The period is also used as more than just an end mark. It is used in abbreviations, too: Ì 1290 College Rd Ì Ì Ì . . . Ms. White Dr. Atchley E B White Slides info source: http: //grammar. ccc. commnet. edu/grammar/ppt
The Colon Not This one. . . The colon is made with two periods. It is used for time, and it comes before a list. Example: 11: 35 pm I will need the following items from the store: bananas, grapes, watermelon, and lemons. Example:
The Semi-colon The semi-colon is made with a period over a comma. It is a punctuation mark (; ) used to separate parts of a sentence or list and indicating a pause longer than a comma, but shorter than a period. In a sentence, a transition word may follow the semi-colon. Example: Latte is strong; however, he is no match for the heroic energy of the sun. ;
-- THE DASH A dash is a punctuation mark that writers use to denote a sudden break or shift in thought. (One dash = Two hyphens) I can -- no, I must -- I must dash toward the finish line. Use the dash: (1) to indicate a break or shift in thought: For example: Example: Do we -- can we--dare we ask for more money? (2) to introduce a word or group of words which you wish to emphasize. Example: What he needed most he never got —love. 3) to set off strongly distinguished parenthetical material: Example: I think--no, I am positive -- you should go. 4) to indicate omission of letters and words: For Example: Senator S-- was from my hometown. --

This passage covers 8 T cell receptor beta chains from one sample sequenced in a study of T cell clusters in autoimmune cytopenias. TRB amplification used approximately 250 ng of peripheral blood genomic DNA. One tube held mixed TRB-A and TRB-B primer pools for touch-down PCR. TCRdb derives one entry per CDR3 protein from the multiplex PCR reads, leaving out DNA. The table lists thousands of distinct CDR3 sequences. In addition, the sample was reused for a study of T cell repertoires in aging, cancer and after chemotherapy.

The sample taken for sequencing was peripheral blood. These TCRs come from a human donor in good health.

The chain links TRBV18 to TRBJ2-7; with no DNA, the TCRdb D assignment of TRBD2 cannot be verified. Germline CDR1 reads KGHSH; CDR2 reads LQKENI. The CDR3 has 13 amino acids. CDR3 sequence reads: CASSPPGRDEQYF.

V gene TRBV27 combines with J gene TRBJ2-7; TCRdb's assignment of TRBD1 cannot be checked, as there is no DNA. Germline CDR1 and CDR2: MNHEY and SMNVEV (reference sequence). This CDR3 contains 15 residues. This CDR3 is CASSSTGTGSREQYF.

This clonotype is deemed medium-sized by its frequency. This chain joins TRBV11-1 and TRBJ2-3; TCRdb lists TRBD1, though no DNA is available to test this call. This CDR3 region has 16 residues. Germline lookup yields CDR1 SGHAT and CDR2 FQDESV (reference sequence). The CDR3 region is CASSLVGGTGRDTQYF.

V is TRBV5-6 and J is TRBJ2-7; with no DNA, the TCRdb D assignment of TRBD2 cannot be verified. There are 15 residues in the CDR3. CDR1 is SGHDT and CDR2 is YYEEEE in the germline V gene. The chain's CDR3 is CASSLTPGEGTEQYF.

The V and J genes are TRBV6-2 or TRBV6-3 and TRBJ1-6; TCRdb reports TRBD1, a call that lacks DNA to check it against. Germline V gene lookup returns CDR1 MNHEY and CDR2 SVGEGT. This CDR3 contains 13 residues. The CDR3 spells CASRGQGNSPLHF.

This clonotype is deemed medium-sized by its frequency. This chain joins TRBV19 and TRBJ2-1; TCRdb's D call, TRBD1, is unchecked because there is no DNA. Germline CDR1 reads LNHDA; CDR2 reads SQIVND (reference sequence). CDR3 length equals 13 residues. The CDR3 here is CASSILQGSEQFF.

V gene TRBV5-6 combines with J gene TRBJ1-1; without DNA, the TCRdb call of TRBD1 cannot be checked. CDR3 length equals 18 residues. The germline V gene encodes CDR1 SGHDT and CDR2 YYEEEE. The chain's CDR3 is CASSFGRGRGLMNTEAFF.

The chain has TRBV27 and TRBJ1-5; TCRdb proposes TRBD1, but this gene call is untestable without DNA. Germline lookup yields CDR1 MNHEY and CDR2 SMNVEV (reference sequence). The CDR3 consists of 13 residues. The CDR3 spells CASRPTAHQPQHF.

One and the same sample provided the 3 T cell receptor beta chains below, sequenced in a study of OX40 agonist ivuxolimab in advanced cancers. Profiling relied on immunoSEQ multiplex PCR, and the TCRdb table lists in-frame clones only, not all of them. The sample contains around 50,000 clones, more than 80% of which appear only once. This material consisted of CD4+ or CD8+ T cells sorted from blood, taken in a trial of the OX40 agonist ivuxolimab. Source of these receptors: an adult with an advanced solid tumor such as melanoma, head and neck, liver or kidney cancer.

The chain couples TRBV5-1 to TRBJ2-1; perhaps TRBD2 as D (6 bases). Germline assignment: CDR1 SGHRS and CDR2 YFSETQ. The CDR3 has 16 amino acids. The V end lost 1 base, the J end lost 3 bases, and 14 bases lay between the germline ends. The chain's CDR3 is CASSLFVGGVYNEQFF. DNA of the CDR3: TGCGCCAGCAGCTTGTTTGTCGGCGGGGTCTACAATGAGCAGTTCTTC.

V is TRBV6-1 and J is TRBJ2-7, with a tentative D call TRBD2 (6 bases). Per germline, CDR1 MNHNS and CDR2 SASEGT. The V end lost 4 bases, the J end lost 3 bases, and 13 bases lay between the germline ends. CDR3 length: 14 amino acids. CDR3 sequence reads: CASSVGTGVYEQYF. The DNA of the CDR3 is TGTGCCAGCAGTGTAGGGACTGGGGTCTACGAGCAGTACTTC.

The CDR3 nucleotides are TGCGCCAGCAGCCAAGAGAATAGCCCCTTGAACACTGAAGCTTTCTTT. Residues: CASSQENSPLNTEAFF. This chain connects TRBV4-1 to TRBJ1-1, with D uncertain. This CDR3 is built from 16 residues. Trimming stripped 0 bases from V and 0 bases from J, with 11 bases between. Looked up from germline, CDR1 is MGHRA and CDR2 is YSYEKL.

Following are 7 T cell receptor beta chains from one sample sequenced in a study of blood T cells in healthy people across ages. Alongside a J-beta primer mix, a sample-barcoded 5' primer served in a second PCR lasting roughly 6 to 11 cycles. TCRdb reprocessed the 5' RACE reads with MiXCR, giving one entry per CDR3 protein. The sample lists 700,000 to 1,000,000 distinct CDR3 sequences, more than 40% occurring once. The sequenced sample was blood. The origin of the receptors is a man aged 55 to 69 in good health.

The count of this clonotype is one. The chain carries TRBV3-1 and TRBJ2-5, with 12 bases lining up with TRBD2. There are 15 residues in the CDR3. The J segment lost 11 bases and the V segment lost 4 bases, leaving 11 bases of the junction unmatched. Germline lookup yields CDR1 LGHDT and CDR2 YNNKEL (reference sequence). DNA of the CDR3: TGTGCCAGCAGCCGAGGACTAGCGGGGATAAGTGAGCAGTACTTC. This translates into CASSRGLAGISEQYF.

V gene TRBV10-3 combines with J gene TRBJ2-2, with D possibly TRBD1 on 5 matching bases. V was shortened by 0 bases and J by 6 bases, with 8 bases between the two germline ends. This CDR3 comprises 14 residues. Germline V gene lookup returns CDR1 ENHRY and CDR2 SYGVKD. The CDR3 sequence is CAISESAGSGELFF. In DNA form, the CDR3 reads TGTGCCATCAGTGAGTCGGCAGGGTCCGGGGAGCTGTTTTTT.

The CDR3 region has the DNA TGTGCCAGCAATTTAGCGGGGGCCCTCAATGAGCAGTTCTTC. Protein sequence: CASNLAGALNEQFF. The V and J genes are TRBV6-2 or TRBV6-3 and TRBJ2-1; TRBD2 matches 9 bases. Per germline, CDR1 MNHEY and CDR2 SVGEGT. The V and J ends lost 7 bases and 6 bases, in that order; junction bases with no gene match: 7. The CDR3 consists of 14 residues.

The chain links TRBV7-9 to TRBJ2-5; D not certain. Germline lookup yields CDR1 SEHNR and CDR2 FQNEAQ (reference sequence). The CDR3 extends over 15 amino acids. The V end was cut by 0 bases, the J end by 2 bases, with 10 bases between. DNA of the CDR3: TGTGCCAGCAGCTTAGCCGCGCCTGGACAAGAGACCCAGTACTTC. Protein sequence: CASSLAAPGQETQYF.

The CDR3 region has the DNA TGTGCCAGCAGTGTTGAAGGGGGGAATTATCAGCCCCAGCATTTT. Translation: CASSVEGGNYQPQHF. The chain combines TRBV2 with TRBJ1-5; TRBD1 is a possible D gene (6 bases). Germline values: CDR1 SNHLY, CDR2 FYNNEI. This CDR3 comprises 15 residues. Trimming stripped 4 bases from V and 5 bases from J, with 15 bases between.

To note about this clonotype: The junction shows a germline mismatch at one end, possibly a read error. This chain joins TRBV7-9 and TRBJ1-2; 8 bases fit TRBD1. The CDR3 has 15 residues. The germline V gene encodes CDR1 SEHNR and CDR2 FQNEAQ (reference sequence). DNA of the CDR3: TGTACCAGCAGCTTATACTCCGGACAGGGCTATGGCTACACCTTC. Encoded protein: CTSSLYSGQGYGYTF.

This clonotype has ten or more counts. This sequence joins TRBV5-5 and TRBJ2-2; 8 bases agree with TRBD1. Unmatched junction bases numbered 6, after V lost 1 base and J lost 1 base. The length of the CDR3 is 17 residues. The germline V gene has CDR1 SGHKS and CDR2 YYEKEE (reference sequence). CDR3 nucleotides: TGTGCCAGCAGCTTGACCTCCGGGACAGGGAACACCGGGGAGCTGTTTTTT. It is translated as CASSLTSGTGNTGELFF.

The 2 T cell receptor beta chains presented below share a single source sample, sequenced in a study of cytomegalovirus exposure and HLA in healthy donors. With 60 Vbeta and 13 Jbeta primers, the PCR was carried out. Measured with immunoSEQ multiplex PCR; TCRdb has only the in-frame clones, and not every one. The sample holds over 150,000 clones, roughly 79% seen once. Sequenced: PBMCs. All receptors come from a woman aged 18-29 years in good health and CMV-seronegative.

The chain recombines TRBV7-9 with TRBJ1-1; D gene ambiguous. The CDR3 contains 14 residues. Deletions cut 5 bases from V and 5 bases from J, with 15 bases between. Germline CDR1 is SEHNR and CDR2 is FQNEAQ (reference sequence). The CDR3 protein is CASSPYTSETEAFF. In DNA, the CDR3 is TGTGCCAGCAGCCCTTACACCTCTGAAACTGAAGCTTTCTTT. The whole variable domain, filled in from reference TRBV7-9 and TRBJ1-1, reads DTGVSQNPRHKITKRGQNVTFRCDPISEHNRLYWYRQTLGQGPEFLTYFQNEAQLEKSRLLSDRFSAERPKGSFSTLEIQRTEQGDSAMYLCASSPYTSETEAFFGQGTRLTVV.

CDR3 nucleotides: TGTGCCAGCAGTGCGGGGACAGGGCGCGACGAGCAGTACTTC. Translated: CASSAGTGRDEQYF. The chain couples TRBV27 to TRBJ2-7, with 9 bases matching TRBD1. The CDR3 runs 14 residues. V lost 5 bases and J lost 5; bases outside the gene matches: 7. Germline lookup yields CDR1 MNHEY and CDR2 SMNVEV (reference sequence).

- THE HYPHEN Mark Of Separation Used Between Parts Of A Word. USE A HYPHEN: 1) To Separate (Join) The Parts Of Compound Words: Examples: fast-moving; sister-in-law; half-asleep; X-ray; know-it-all; forty-seven; three-fourths 2) To Indicate The Division Of A Word Broken At The End Of A Line: Examples: know-ledge, ste-no-gra-pher a) b) c) d) e) f) g) Never divide a monosyllable: Example: strength, laughed Do not divide a syllable with a silent vowel: Example: climbed, yelled Do not divide a word with only 4 letters: Example: also, only, open Divide two consonants standing between vowels: Example: struc-ture, alternative, exis-ten-tialism Do not divide sums of money. Do not divide initials in a name or in proper names. Do not divide units of time.
USE QUOTATION MARKS 1) To enclose every direct quotation and each part of an interrupted quotation: Example: “What will my starting salary be? ” I asked the manager. “Well, ” he replied, “I’m not sure. ” 2) in a dialogue. Use a separate paragraph for each change of speaker. Example: “Dad, ” cried Neil. “There, there, everything will be just fine, ” his dad said. 3) to enclose words with a widely different level of usage: Example: The person who has “had it” so far is his mother. 4) to enclose chapter headings and the titles of articles: Example: Grant wood’s famed painting, “American Gothic, ” was recently reproduced in American Gothic Journal. USE SINGLE QUOTATION MARKS (‘) to enclose a quotation within a quotation. Example: The coach said, ”when you say, ‘I’ll be there on time, ’ I expect you to mean what you say. ” Slides info source: http: //grammar. ccc. commnet. edu/grammar/ppt